• Lay Says:

      I mostly agree with sarahmelvine. Mapping could help our classes, wether they are focused on literature, languages or politics. However, I must disagree with this: “teaching geography is not really the aim of language and literature courses. Visualization is always a helpful supplement, but it would still be pretty irrelevant if the students do not come to the course with previous knowledge of the political history and at least a tenuous grasp of world socio-political geography.”
      If we were only to talk about language classes, one of the five C’s stated by the ACTFL is CULTURE. How can we explain culture if our students do not know where the country is. Culture is partly based on location because that means many variables that come into account. For example, in my Spanish class, to help my students better understand the varieties on culture in Chile, I must first locate show them how different is every part of Chile. Just think the differences in climates! Same thing in a literature class. Mapping is not the aim, but it is a way.
      Also, we must consider that students have a problem understanding sociopolitical issues of other countries because, the fact is, they sometimes do not even know these countries exist! I will take, for example, Eastern European countries. Most of our students have heard about Bosnia in the news, but they have no idea where it is. So, how could I expect them to care about what is going on in the country if they can not locate themselves geographically. Again, mapping is not the aim, but it is a way.
      Mapping may not revolutionize our teaching, but it definitely can help us.

  3. christopherlaine Says:

    Mapping tools could be very useful I think in teaching literature. When teaching any work in which the geography of a city and its landmarks plays an important role, these tools could help the student imagine the setting. My first thought was of 19th century Russian literature dealing with St. Petersburg, but only the map would be of value for this. Street-level points of view would only give the modern picture, and you would still have to rely on other sources. But for teaching anything relatively contemporary, it could be of use. Maybe for Michel de Certeau’s “Walking in the City” you could juxtapose the street level view and the aerial point of view.

    Even if these are of limited value, that value is significant. Often even extremely intelligent students seem to know very little about geography, so any addition of maps would be beneficial. And if you’ve never been exposed to foreign cities, you probably wouldn’t be aware of the different ways they could be organized, and these programs would be a lot cheaper than buying glossy urban planning books.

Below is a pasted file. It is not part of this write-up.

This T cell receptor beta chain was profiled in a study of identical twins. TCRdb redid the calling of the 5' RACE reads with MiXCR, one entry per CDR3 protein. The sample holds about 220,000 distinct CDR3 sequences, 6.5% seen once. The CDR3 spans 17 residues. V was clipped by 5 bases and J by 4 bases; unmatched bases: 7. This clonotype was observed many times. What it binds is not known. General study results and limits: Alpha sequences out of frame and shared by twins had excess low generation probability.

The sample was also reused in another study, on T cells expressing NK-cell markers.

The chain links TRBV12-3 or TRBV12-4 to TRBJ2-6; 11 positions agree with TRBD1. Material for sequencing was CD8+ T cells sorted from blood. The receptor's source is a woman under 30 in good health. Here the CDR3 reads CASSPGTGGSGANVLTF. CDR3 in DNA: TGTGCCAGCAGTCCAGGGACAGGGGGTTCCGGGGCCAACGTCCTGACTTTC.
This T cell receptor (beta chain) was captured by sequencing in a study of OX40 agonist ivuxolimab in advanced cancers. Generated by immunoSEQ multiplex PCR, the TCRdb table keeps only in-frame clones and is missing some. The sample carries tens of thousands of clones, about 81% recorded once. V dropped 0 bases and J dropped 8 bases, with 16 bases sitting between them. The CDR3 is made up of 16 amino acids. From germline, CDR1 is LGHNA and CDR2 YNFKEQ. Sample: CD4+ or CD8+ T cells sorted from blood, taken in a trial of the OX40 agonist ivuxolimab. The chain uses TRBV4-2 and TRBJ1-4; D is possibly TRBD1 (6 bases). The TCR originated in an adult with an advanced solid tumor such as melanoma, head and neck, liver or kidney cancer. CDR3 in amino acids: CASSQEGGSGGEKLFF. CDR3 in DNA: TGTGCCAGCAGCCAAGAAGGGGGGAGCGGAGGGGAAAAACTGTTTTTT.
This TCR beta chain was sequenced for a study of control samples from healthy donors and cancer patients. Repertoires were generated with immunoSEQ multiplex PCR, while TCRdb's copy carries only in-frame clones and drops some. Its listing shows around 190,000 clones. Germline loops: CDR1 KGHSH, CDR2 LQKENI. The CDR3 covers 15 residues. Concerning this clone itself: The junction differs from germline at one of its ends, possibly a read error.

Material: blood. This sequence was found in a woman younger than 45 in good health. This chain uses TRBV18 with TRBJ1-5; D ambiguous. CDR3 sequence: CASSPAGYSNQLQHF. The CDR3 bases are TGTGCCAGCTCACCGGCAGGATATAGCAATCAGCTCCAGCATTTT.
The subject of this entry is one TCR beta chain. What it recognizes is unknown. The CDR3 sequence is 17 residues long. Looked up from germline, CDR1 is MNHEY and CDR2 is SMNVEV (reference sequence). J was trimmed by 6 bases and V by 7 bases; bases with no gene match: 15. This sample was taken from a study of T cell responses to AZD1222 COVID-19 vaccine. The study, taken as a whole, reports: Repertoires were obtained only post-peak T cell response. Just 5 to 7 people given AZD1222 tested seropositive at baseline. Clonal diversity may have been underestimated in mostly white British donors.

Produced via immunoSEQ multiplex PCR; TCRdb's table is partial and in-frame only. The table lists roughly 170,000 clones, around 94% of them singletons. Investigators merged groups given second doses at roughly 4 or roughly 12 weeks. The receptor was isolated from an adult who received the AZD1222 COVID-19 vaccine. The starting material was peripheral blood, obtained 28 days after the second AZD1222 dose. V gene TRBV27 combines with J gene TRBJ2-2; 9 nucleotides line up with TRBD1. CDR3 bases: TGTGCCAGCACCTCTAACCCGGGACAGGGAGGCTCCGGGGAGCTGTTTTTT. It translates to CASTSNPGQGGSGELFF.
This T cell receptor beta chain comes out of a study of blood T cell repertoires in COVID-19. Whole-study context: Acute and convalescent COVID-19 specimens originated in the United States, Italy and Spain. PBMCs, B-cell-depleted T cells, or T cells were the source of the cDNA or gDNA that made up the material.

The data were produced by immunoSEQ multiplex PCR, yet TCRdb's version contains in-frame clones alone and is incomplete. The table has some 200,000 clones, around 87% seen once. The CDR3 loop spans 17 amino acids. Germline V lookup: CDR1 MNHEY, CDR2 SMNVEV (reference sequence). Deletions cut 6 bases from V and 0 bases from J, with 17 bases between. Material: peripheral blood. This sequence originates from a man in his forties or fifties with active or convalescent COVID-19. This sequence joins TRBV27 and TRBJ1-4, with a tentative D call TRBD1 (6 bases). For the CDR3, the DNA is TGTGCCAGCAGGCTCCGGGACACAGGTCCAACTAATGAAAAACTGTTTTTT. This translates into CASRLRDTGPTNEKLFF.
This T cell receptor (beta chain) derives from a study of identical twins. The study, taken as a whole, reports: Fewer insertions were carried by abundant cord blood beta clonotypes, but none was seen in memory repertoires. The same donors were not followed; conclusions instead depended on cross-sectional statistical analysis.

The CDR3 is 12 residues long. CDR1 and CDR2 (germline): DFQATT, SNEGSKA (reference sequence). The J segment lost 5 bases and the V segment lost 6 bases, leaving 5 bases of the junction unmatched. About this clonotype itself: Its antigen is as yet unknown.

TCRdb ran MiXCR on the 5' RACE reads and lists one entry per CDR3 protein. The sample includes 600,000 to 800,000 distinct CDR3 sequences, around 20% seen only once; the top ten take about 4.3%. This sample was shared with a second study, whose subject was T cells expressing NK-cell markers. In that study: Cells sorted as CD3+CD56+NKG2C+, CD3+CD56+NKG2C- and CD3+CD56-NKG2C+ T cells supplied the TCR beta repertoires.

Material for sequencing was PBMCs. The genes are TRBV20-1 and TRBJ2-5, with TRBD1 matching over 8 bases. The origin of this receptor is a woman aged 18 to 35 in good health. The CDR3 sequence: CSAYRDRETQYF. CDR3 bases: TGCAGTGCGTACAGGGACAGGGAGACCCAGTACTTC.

4. inasayyoub Says:

    Being teachers for students of the “Net Generation” makes using mapping tools a must I would say. Reading through the materials here made me feel ashamed a little bit of myself while I saw my self holding the big old map of the world stored for more than 20 years now in the resources room which the parents of my students possibly used as well, to teach vocabulary to students and too tell the positions of several countries. It is obvious that I was so behind in making maps fantastic instead of static as Google would promote it !! All I needed to do that concerning equipment is available at my school, so it is not a technology that was far beyond our reach!! Still, with me haven’t tried this at my school, I can’t judge whether the draw backs of using such tools mentioned in the EDUCAUSE article are going to be a trouble for me. I believe , that a school like mine with old computers and not the best Internet connection would enjoy these tools as much but trying something new is exciting in its own. Which leads me to focus in its benefit in creating motivation and eagerness to learn. “Playing” with a tool like this would get students full engagement in the material explained more than my 2o years old map. The power of interactive resources on the Net that help students navigate and explore the many options of dealing with maps are of great value. For example, students may get to read other people comments and stories related to pictures they provide and write comments as well. What a better language practice can a teacher ask for.
    With how much advocacy I have for mapping tools , I would still see the bias in such tools that doesn’t give as much options and high resolution images to such parts of the world, my country included. I guess, such mapping tools would direct the focus of people to some parts and marginalize other parts which ruins the idea of learning and merging with the different cultural identities since you can reveal a lot about a place and its people through using such tools.